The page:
Gaming and generation next in the advent of Industry 4.0
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Gaming and generation next in the advent of Industry 4.0

Gaming and generation next in the advent of Industry 4.0

Blockchain companies have doubled down on esports to reach gamers, signing multi-year, multi-million-dollar sponsorship contracts

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It seems like everywhere we turn gamification surrounds us. Whether in business, art, education or sports, every industry seems to have incorporated an element of gaming. This year, the global esports audience is forecast to reach 532 million and those in emerging regions, which includes MENA, are predicted to continue to rise, going from 83.6 million in 2021 to 95.5 million in 2022.

Post-pandemic, there is much to be learned from industries that have maintained steady growth, especially if we want to draw generation next’s attention because their evolving consumer behaviours and social use of technology are leading the transition to Industry 4.0.

Mobile technology
Mobile titles are key drivers of growth for esports and games live-streaming audiences. Additionally, mobile titles will also help esports revenues grow by over 24.9 per cent year-on-year to reach $98.8m in 2022. Earlier, gaming just involved a console for one to two players and a one-time purchase of a game. With the advent of the Internet, PC games were created, the multiplayer phase of gaming began and now these games are available at users’ fingertips on their phones. Due to this, the attention span of today’s consumers is around 0.3 seconds, so companies need to stay vigilant to consumer demands to ensure retention. The gaming industry was quick to adapt, not waiting for sales to dip before re-strategising.

New revenue streams
The esports industry has a massive audience and fanbase in recent years. Currently, money flows into esports through media rights, live event ticket sales, merchandise sales, and in-game purchases, but most comes from sponsorships and advertising. However, due to the millennials’ influence, direct-to-fan business models such as merchandising (physical or digital), and loyalty and educational programmes are helping organisations diversify. On the other hand, technologies such as NFTs, blockchain and the metaverse have penetrated the field creating new monetisation opportunities. Businesses across industries are creating NFTs, metaverses and more.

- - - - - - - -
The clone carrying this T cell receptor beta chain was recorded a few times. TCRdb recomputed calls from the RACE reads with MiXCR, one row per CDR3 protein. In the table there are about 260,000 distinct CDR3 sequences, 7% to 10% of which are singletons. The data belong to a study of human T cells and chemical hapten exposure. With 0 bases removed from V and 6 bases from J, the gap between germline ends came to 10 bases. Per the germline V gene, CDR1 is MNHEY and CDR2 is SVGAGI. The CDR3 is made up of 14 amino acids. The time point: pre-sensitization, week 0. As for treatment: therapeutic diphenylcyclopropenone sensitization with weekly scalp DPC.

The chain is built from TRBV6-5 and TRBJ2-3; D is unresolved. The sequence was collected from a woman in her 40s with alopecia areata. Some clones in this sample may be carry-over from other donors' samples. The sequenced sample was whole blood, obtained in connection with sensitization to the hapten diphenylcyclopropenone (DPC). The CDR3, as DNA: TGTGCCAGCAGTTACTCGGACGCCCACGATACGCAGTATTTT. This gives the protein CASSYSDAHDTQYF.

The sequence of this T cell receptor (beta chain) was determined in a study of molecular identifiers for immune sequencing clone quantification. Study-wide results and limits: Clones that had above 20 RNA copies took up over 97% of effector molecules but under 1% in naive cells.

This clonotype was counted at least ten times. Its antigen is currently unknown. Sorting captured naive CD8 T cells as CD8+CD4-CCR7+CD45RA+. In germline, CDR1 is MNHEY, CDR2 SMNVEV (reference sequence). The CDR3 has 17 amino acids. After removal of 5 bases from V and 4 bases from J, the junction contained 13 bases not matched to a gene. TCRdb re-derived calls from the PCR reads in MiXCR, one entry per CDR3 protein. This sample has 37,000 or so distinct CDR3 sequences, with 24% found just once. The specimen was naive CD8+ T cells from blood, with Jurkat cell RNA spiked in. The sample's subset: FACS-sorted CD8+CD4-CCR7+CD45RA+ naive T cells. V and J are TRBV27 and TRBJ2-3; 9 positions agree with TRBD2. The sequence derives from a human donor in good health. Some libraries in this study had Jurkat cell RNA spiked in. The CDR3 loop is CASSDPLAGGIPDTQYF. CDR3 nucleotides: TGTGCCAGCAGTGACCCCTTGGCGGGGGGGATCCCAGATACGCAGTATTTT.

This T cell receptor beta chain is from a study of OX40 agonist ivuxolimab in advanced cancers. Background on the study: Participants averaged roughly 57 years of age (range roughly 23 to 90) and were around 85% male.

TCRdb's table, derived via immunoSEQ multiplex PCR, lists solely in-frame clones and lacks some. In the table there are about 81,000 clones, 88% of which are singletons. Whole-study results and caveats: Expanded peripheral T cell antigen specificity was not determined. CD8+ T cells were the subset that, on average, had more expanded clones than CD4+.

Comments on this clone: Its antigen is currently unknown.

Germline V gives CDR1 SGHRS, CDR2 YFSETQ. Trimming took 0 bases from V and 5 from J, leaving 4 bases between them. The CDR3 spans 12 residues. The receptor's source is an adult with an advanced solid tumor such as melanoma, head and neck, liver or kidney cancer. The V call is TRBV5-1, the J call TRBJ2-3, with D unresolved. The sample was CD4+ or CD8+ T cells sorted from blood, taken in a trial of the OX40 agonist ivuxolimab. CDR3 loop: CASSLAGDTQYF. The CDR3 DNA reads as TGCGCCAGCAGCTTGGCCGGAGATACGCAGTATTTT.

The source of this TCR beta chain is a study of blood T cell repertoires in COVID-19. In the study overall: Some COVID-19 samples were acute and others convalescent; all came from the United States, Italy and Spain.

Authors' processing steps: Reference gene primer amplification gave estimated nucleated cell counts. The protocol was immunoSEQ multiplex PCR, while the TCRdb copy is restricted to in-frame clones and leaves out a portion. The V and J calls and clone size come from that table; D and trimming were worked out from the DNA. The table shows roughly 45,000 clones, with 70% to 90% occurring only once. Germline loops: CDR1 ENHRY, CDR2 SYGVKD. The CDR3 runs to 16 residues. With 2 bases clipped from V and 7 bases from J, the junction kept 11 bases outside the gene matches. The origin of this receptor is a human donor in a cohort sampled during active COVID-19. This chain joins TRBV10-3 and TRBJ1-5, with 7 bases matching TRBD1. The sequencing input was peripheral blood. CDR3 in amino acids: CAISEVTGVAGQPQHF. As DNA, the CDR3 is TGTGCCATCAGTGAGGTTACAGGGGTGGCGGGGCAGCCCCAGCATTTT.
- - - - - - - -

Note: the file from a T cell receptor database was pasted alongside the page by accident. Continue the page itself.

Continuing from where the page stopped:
Blockchain technology can unlock direct-to-consumer monetisation channels that were previously unavailable or poorly tapped into. Blockchain companies doubled down on esports to reach gamers and esports enthusiasts, signing multi-year, multi-million-dollar sponsorship contracts. This bolsters esports growth potential, as it can then decrease its dependency on sponsorship revenues. The blockchain games industry has seen exponential growth in the last year, evolving from a largely unknown segment in 2020 to one of 2021’s biggest gaming topics. The number of active blockchain games doubled in the past year to almost 400, according to DappRadar. This growth led to a new business model for games: play to earn (P2E), where players are rewarded with cryptocurrencies for playing a specific title. Compared to traditional games, P2E titles are small but growing market.

Furthermore, regional governments are making heavy investments in the necessary technological and soft infrastructure to support the esports ecosystem. From attracting talent to facilitating events – these entities are actively helping esports thrive. In the UAE and Saudi Arabia specifically, funds have been allocated for various sectors including esports and gaming. With a major chunk of the population being under 25, there is an abundance of youth to create an avid gaming community and progress the market even further.

Mario Pérez is the CEO at MENATech (a company of GGTech Entertainment)

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